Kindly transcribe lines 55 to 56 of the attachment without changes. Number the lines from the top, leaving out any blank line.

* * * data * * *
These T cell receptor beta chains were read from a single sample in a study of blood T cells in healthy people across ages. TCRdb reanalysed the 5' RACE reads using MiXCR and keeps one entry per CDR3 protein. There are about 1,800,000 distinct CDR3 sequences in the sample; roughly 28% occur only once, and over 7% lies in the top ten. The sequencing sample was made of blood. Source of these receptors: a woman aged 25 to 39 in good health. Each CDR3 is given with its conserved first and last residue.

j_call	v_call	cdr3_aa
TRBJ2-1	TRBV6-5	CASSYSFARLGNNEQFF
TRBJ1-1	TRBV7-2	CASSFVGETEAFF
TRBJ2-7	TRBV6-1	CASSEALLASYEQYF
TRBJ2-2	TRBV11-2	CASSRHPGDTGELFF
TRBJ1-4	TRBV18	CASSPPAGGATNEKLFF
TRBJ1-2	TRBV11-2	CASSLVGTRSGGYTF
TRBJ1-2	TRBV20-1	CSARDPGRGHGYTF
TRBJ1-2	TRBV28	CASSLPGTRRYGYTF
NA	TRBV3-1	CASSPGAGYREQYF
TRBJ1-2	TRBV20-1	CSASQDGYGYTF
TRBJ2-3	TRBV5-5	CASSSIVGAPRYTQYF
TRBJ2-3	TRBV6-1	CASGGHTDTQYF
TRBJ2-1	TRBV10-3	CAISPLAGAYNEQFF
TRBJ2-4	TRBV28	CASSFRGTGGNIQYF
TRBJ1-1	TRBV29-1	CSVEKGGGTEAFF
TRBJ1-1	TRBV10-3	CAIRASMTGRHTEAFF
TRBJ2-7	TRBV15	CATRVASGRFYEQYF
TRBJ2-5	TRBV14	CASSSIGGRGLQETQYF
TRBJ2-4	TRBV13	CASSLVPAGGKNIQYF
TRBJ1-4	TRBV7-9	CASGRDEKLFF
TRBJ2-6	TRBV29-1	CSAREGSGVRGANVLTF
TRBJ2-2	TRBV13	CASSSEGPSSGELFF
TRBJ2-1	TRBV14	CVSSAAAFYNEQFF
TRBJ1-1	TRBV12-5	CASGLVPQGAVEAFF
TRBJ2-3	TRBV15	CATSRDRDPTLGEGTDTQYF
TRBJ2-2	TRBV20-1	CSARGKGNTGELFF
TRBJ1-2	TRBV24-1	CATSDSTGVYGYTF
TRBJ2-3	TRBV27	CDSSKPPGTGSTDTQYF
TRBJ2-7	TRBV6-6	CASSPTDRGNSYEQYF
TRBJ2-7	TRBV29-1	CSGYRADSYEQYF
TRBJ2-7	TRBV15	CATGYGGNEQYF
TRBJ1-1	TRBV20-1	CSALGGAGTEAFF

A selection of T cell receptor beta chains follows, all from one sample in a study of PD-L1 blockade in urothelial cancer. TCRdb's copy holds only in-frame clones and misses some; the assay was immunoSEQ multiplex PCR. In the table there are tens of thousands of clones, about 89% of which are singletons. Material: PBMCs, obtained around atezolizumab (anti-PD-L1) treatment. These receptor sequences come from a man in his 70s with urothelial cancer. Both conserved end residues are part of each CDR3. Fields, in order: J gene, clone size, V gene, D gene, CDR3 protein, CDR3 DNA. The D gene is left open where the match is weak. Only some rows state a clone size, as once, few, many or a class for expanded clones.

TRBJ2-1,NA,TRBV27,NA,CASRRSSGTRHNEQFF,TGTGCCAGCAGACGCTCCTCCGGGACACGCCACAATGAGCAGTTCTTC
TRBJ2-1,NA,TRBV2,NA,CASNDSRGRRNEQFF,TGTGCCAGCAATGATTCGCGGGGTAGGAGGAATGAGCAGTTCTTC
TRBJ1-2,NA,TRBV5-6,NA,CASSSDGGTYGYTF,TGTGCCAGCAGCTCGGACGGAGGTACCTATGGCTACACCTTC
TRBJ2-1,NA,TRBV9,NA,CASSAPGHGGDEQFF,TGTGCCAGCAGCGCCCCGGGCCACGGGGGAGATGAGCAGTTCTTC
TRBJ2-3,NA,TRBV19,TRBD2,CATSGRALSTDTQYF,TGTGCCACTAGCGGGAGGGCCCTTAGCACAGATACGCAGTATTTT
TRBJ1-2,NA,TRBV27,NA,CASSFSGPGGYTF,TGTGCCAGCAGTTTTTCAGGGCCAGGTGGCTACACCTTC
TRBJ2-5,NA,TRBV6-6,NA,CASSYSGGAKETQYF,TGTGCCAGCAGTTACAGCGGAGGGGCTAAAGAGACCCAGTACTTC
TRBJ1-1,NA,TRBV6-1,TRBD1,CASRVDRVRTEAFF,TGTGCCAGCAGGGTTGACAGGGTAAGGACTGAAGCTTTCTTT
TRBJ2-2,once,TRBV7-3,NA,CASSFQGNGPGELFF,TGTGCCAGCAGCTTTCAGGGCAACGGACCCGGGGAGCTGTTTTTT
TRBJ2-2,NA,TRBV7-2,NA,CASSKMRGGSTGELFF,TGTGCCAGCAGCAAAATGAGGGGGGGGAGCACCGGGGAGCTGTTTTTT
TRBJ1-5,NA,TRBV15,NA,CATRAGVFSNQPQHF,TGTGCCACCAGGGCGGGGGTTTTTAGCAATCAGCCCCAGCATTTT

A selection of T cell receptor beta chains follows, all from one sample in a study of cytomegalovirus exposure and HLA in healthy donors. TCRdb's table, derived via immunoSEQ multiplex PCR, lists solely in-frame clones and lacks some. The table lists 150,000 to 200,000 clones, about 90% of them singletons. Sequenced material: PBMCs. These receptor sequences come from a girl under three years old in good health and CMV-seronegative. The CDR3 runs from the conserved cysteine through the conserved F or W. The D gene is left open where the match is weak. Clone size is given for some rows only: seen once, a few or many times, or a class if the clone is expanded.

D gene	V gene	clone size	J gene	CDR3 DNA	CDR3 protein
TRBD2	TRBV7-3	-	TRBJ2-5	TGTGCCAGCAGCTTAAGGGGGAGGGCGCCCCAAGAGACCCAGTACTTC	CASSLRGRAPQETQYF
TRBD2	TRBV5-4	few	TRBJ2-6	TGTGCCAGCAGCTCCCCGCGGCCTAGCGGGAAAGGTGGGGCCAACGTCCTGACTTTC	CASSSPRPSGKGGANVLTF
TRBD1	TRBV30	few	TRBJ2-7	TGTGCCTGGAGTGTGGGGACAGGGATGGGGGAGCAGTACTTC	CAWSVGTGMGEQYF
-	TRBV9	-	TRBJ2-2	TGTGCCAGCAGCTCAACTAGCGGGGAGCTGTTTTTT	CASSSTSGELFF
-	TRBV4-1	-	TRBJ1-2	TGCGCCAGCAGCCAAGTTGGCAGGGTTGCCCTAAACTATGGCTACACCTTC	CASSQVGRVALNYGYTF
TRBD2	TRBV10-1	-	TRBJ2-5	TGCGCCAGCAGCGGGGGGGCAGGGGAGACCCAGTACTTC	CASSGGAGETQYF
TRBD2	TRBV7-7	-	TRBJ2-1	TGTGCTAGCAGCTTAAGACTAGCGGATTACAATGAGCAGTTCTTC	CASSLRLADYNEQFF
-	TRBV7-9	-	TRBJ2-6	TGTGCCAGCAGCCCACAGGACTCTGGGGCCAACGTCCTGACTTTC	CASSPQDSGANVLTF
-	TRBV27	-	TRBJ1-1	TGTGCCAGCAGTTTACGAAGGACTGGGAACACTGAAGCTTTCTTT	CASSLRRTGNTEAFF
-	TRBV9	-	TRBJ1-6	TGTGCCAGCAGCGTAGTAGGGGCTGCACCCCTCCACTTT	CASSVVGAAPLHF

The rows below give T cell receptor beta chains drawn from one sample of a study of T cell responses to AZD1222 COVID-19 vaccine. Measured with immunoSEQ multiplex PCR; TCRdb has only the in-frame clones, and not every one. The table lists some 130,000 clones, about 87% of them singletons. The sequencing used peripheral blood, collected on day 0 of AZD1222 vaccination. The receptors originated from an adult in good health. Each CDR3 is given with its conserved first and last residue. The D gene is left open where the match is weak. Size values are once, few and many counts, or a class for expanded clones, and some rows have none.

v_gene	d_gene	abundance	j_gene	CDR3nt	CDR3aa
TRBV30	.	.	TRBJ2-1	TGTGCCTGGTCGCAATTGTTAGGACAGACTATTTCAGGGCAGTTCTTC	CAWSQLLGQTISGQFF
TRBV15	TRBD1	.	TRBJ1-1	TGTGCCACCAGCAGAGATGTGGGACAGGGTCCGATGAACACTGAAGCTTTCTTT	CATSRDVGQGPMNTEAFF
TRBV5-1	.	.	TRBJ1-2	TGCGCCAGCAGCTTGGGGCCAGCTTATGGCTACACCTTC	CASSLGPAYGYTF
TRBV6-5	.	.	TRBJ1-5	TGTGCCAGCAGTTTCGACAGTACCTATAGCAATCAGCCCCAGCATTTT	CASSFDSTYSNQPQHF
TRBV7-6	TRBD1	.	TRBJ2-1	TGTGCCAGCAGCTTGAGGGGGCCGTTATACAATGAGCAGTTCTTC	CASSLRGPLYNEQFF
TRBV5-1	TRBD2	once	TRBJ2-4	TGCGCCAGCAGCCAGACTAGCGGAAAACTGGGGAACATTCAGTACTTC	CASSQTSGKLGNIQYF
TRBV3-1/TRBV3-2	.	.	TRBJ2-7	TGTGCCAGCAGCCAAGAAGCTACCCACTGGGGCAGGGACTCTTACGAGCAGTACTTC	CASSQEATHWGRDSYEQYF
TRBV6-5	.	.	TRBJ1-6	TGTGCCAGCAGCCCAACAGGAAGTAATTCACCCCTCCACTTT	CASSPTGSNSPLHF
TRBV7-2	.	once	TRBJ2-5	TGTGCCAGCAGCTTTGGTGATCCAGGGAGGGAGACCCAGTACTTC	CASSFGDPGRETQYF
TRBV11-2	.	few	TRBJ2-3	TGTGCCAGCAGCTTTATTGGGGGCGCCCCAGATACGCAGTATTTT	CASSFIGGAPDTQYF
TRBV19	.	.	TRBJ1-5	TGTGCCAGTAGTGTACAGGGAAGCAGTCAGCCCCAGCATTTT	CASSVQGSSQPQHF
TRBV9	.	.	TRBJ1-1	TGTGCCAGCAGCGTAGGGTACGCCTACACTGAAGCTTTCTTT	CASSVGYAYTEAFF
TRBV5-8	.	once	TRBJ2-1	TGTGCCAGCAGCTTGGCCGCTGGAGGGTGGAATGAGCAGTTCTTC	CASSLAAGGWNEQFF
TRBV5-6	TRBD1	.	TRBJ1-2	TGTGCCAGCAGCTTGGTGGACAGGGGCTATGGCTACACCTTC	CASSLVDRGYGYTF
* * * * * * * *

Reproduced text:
TRBD2	TRBV7-7	-	TRBJ2-1	TGTGCTAGCAGCTTAAGACTAGCGGATTACAATGAGCAGTTCTTC	CASSLRLADYNEQFF
-	TRBV7-9	-	TRBJ2-6	TGTGCCAGCAGCCCACAGGACTCTGGGGCCAACGTCCTGACTTTC	CASSPQDSGANVLTF